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What US Agents Knew before a Sikh Separatist was Killed in Canada

by Koby John
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US prosecutors have charged an Indian man with a plot to kill at least four Sikh separatists in North America. The indictment links the case to the murder of a Canadian citizen earlier this year, and has prompted questions about what US agents knew in the days before his death.

On 18 June, Nikhil Gupta watched a video of a Sikh separatist leader who had been shot dead in Canada in his car, his bloody body slumped over the steering wheel.

Mr Gupta then forwarded the video to a man he is accused of hiring as a hitman for another murder, in a different country. On the phone the next day, Mr Gupta told the man that the Canadian activist had been a “target”, “#4, #3” on a list.

“We have so many targets,” Mr Gupta said. “The good news is this: now no need to wait.”

Those alleged conversations were outlined in an indictment unsealed by US prosecutors on Wednesday. The US Justice Department has charged Mr Gupta with an elaborate plot to assassinate a dual US-Canadian citizen based in New York, a plot allegedly directed by an Indian government employee.

While the target was not named by prosecutors, US media reported it was Gurpatwant Singh Pannun, a dual US-Canadian citizen and member of a US-based Sikh separatist group.

That particular scheme was thwarted. The hitman in New York who Mr Gupta allegedly agreed to pay $100,000 was in fact an undercover agent.

But the 15-page charging document also provides new details on the attack that did succeed – the fatal shooting of Hardeep Singh Nijjar in British Columbia. These details raise fresh questions about that murder on Canadian soil, about who knew what, and when.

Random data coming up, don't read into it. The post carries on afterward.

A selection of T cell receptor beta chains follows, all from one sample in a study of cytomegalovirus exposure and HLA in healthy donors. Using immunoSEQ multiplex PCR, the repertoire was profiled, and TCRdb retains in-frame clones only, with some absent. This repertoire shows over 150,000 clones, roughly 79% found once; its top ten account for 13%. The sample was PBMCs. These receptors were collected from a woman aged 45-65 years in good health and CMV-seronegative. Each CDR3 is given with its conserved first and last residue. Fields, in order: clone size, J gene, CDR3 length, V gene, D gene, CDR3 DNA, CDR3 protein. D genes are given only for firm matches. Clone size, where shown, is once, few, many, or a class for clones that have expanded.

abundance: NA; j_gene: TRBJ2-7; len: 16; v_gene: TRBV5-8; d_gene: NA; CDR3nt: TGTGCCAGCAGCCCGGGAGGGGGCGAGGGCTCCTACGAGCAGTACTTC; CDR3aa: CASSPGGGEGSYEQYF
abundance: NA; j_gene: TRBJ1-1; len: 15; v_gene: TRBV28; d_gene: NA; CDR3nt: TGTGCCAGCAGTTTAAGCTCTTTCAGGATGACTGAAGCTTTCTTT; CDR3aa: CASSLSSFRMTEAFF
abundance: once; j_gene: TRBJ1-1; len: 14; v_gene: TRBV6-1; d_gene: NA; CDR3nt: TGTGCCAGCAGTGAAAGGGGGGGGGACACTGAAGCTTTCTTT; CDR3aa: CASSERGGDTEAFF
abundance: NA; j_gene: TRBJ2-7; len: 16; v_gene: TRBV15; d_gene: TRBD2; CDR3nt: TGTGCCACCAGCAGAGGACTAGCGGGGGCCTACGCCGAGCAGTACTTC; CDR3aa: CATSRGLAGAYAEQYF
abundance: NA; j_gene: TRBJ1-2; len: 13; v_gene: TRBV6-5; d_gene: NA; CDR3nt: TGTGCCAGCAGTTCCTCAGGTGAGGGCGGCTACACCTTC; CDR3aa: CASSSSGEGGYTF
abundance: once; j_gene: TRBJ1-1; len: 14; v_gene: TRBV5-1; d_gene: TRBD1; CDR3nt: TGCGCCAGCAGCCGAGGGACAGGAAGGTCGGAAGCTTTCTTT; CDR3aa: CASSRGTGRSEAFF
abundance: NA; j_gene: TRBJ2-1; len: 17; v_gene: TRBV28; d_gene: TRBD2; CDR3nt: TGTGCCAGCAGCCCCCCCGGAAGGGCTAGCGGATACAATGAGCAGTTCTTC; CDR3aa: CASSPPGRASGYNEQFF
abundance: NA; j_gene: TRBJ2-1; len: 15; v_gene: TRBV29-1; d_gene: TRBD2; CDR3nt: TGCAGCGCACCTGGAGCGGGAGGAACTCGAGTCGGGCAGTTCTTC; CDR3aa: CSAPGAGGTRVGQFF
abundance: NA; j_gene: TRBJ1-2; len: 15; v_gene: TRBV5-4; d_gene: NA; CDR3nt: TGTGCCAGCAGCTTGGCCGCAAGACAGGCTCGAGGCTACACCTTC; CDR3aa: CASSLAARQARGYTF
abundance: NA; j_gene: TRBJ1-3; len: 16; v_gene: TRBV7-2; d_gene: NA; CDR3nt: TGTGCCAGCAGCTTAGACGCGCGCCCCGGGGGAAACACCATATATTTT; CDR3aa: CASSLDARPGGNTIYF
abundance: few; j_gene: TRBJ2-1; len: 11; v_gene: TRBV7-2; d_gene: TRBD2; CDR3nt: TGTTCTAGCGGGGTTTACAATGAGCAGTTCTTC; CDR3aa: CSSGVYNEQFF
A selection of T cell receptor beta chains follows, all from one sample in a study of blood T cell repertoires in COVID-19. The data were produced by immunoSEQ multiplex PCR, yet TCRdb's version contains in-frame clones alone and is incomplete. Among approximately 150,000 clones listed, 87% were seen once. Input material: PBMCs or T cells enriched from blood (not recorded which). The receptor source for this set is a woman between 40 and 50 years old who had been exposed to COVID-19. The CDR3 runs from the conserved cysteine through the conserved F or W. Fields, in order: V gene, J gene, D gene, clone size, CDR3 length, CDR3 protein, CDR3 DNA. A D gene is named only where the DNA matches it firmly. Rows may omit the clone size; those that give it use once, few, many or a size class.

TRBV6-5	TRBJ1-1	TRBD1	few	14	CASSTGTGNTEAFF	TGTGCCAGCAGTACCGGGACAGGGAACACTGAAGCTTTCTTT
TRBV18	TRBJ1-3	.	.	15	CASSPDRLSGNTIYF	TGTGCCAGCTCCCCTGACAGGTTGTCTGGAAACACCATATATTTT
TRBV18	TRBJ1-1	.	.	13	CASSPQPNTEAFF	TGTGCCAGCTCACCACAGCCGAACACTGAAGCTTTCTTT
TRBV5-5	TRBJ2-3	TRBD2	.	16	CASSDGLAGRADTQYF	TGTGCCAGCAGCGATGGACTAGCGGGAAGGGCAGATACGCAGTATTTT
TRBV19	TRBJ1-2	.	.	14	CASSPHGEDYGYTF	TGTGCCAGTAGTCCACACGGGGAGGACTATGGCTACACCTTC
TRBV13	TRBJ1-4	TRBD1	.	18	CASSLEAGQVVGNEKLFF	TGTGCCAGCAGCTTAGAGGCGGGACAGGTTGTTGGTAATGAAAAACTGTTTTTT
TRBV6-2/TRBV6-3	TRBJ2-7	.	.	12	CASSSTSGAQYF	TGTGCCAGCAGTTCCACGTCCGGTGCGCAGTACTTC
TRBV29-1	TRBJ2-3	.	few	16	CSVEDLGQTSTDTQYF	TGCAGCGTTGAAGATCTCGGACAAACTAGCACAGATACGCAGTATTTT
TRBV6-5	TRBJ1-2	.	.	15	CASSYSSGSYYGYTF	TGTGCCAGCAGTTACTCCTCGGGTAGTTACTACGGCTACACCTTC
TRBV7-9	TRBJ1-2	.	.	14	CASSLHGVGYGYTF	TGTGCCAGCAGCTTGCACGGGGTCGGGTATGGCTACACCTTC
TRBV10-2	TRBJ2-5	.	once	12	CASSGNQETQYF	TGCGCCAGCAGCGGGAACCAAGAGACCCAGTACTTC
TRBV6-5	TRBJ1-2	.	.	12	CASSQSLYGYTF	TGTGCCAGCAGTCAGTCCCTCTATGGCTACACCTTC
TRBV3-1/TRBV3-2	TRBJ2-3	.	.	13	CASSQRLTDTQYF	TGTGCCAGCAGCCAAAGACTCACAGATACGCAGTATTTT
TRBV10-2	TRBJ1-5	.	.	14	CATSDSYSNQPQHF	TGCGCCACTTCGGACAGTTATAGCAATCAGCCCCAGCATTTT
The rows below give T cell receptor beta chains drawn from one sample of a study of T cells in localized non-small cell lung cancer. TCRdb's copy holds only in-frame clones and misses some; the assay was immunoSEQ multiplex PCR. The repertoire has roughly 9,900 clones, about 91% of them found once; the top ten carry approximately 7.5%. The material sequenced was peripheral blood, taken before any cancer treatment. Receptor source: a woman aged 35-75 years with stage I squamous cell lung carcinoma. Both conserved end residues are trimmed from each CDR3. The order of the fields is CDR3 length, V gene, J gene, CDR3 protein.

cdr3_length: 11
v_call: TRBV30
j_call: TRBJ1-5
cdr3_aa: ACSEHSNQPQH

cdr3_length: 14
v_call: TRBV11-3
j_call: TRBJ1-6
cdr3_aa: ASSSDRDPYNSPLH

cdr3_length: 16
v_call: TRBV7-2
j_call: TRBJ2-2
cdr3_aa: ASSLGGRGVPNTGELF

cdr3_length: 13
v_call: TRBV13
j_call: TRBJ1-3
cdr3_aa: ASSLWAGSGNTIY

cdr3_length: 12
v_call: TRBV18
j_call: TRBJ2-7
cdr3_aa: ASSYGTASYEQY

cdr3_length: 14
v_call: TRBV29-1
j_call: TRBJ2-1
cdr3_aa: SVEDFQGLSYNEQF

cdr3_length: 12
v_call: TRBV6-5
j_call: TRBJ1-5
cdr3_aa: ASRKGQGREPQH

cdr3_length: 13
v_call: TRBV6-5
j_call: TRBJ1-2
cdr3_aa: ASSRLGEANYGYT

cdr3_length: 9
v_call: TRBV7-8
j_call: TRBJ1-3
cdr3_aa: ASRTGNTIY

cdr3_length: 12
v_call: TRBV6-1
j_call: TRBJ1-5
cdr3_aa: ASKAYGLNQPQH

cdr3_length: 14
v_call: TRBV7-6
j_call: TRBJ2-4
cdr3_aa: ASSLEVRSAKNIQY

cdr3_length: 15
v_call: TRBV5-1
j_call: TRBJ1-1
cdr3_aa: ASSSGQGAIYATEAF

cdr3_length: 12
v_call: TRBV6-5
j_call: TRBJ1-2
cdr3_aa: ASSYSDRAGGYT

People hold flags during a Sikh rally outside the Indian consulate in Toronto to raise awareness for the Indian government's alleged involvement in the killing of Sikh separatist Hardeep Singh Nijjar in British Columbia on September 25, 2023
Image caption,Sikhs protested across Canada after Mr Trudeau suggested India was involved in Mr Nijjar’s murder

The brazen killing of Mr Nijjar – a 45-year-old leader who campaigned to establish a Sikh state independent of India – shocked Canadians.

The murder also spun into a diplomatic disaster a few months later in September, when Canada’s Prime Minister Justin Trudeau said there were “credible allegations” that India had been involved.

Mr Trudeau’s accusation – dismissed by India as “absurd” – widened a growing rift between the two countries and the prime minister faced pressure to reveal some of the evidence behind his claims. Speaking on Wednesday, Mr Trudeau said only that the US charges emphasised India’s need to take Canada’s allegations seriously.

But experts say the US indictment has added weight to his claims.

“Today’s proof goes a lot further than what Trudeau said [in September],” Stephanie Carvin, professor of international affairs at Carleton University in Ottawa, told the BBC. “This makes it clear there was a conspiracy to kill four individuals, three in Canada… The killing of Mr Nijjar was not a one-off.”